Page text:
There is a group of teenagers and young women in Orange County who now walk a little taller and with a little more confidence.
It might be because they now know how to deliver a swift kick to the groin or a palm strike to the face.
Or it might because they now know how to spot a controlling boyfriend and effectively end a relationship, or how to steer clear of potentially dangerous situations.
Nearly 70 high school girls and college women are now armed with valuable tools so they can be safer.
Laguna Niguel Mayor Laurie Davies partnered with the Orange County Sheriff’s Department and the interactive violence prevention program Get Safe to host the city’s first ever Female Empowerment Initiative Thursday, July 21, at City Hall.
The free event was inspired by a city youth committee that pitches City Council members on programs and activities they want to see in the city.
“When they came to us and said they wanted some type of safety class we said, ‘done,’” Davies said. “Safety is our No. 1 priority in the city.”
OCSD Crime Prevention Specialist Christina Longeuay said the course is likely the first of many the department and city will partner to offer.
“It’s important for personal safety because, in this day and age, you can be walking down the street anywhere and come across all types of dangers,” Longeuay said. “Giving them a little more confidence is the biggest thing.”
Executive director of Get Safe Stuart Haskin, who also is a reserve sergeant with the OCSD, and Dave Monderine, advocacy and training specialist, said they teach every woman that she is already equipped with the best tools for staying safe: their minds, bodies and voices.
“We don’t go through a bunch of stats about attacks or assaults,” Monderine said. “We don’t want to scare them, we want to empower them.”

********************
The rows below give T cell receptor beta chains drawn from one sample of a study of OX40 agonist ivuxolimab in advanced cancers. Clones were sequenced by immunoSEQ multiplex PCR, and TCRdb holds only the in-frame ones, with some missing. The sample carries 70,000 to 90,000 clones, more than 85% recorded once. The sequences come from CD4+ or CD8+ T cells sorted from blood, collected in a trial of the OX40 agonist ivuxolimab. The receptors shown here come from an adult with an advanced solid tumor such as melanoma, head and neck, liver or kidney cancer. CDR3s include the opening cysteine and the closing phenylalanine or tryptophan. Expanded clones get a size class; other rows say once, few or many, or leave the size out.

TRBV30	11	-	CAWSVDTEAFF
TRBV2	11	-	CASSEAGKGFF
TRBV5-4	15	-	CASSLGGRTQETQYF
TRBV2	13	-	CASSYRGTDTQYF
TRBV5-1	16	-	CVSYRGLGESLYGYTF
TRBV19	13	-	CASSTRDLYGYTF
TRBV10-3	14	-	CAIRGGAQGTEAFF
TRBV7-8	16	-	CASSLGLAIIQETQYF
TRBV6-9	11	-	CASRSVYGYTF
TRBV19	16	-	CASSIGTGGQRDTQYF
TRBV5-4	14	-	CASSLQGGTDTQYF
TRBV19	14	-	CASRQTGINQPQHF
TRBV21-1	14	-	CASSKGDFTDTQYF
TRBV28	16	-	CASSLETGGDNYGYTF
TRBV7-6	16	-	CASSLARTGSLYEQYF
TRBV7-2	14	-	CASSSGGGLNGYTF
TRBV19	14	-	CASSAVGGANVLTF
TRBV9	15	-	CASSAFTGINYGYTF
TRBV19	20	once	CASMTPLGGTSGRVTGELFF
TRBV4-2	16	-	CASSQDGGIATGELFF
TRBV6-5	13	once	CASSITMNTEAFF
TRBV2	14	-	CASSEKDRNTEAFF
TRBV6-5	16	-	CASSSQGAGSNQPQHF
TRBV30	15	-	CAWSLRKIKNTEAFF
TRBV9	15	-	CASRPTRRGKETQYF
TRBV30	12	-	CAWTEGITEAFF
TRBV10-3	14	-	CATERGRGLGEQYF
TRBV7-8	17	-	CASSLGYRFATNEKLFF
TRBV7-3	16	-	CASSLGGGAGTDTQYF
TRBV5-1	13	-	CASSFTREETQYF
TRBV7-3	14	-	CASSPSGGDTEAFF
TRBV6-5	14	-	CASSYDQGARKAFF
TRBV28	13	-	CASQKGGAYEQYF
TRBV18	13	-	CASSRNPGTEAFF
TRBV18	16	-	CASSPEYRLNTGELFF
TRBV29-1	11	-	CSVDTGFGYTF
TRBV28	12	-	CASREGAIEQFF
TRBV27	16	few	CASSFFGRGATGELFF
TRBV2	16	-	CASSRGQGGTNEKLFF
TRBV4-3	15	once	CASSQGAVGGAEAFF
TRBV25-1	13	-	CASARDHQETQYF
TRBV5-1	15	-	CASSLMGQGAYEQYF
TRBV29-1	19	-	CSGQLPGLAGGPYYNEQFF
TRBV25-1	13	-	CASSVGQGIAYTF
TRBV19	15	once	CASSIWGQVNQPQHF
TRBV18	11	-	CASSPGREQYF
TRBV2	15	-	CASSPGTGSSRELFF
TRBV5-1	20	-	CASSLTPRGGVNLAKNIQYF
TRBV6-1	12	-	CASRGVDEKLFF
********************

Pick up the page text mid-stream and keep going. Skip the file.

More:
The class was filled with humor and important information the participants could easily commit to memory and call upon, if ever needed.
The girls and women learned how to be more aware of their surroundings, how to assess situations and identify any risks.
They were told to get off their cell phones and walk tall with their shoulders back.
“People are walking around and not paying attention to their surroundings. It makes you a target,” Monderine said. “And if you look like a target, you may possibly be a target, even in a safe city.”
The favorite part of the class for many of the students was when things got physical.
The girls and women were taught the correct way to kick standing up and lying down, how to palm strike and the proper defense stance.
They learned how to use their voices to yell, “back off” with authority.
Christine Burke watched as her daughter, Kendra, a sophomore at Aliso Niguel High School, nearly knocked over one of the instructors with a strong kick to the padded bag.
“She’s going to be alone more than she was in middle school and in different situations,” Burke said. “It’s important for them to know the kind of dangers that are out there.”
Haskin and Monderine also covered dating safety — a subject that grabbed the attention of the audience because it’s one every participant in the room is likely to encounter at some point in life.
The instructors warned the students about being wary of men who want to order for them, talk over them or treat strangers with indifference — all signs of someone who might have control issues.
“We want to make sure you’re treated right, that you’re respected and listened to,” Haskin told the class.
Liz Gonzalez, a student at Cal State Fullerton, said she wished she would’ve found the course sooner having been in some of the situations Haskin and Monderine talked about.
Now, she said, she feels stronger and more prepared to handle a variety of situations.
“I loved it,” Gonzalez said. “It’s just so important to know these things. It’s safe for me, as a woman, to know this.”